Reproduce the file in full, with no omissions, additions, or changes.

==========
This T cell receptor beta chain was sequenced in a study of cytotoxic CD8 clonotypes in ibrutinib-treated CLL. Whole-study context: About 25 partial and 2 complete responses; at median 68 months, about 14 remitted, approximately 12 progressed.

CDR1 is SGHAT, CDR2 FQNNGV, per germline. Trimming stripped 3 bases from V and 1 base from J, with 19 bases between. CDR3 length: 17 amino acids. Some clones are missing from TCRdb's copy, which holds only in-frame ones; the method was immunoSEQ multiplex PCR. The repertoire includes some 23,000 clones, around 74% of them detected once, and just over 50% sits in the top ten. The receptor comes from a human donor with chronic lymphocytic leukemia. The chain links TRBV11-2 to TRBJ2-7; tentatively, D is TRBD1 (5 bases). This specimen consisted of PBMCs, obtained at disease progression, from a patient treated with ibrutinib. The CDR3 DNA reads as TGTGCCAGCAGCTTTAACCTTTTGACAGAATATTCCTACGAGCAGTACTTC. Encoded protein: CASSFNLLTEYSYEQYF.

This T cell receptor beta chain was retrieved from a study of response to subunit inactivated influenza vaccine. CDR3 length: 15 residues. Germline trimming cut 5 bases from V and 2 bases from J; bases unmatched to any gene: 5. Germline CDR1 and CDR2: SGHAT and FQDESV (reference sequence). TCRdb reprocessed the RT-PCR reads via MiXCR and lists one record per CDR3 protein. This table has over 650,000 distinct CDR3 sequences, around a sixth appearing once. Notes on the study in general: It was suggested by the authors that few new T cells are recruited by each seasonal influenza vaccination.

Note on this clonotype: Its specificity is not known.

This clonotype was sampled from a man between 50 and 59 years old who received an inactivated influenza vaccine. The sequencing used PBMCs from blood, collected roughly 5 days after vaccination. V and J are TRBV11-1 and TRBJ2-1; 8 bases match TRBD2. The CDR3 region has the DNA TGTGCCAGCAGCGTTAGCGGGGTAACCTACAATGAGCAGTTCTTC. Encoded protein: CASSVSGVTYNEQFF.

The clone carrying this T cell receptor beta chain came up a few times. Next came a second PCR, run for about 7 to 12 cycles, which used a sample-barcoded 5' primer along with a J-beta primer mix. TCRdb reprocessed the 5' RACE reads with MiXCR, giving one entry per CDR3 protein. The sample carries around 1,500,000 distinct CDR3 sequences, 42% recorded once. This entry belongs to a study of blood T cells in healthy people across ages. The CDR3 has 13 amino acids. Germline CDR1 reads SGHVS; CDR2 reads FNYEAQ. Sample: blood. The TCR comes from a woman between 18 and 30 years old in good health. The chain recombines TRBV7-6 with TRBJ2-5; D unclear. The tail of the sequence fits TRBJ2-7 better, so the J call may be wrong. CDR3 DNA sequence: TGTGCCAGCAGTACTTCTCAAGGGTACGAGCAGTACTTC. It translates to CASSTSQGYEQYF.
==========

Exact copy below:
This T cell receptor beta chain was sequenced in a study of cytotoxic CD8 clonotypes in ibrutinib-treated CLL. Whole-study context: About 25 partial and 2 complete responses; at median 68 months, about 14 remitted, approximately 12 progressed.

CDR1 is SGHAT, CDR2 FQNNGV, per germline. Trimming stripped 3 bases from V and 1 base from J, with 19 bases between. CDR3 length: 17 amino acids. Some clones are missing from TCRdb's copy, which holds only in-frame ones; the method was immunoSEQ multiplex PCR. The repertoire includes some 23,000 clones, around 74% of them detected once, and just over 50% sits in the top ten. The receptor comes from a human donor with chronic lymphocytic leukemia. The chain links TRBV11-2 to TRBJ2-7; tentatively, D is TRBD1 (5 bases). This specimen consisted of PBMCs, obtained at disease progression, from a patient treated with ibrutinib. The CDR3 DNA reads as TGTGCCAGCAGCTTTAACCTTTTGACAGAATATTCCTACGAGCAGTACTTC. Encoded protein: CASSFNLLTEYSYEQYF.

This T cell receptor beta chain was retrieved from a study of response to subunit inactivated influenza vaccine. CDR3 length: 15 residues. Germline trimming cut 5 bases from V and 2 bases from J; bases unmatched to any gene: 5. Germline CDR1 and CDR2: SGHAT and FQDESV (reference sequence). TCRdb reprocessed the RT-PCR reads via MiXCR and lists one record per CDR3 protein. This table has over 650,000 distinct CDR3 sequences, around a sixth appearing once. Notes on the study in general: It was suggested by the authors that few new T cells are recruited by each seasonal influenza vaccination.

Note on this clonotype: Its specificity is not known.

This clonotype was sampled from a man between 50 and 59 years old who received an inactivated influenza vaccine. The sequencing used PBMCs from blood, collected roughly 5 days after vaccination. V and J are TRBV11-1 and TRBJ2-1; 8 bases match TRBD2. The CDR3 region has the DNA TGTGCCAGCAGCGTTAGCGGGGTAACCTACAATGAGCAGTTCTTC. Encoded protein: CASSVSGVTYNEQFF.

The clone carrying this T cell receptor beta chain came up a few times. Next came a second PCR, run for about 7 to 12 cycles, which used a sample-barcoded 5' primer along with a J-beta primer mix. TCRdb reprocessed the 5' RACE reads with MiXCR, giving one entry per CDR3 protein. The sample carries around 1,500,000 distinct CDR3 sequences, 42% recorded once. This entry belongs to a study of blood T cells in healthy people across ages. The CDR3 has 13 amino acids. Germline CDR1 reads SGHVS; CDR2 reads FNYEAQ. Sample: blood. The TCR comes from a woman between 18 and 30 years old in good health. The chain recombines TRBV7-6 with TRBJ2-5; D unclear. The tail of the sequence fits TRBJ2-7 better, so the J call may be wrong. CDR3 DNA sequence: TGTGCCAGCAGTACTTCTCAAGGGTACGAGCAGTACTTC. It translates to CASSTSQGYEQYF.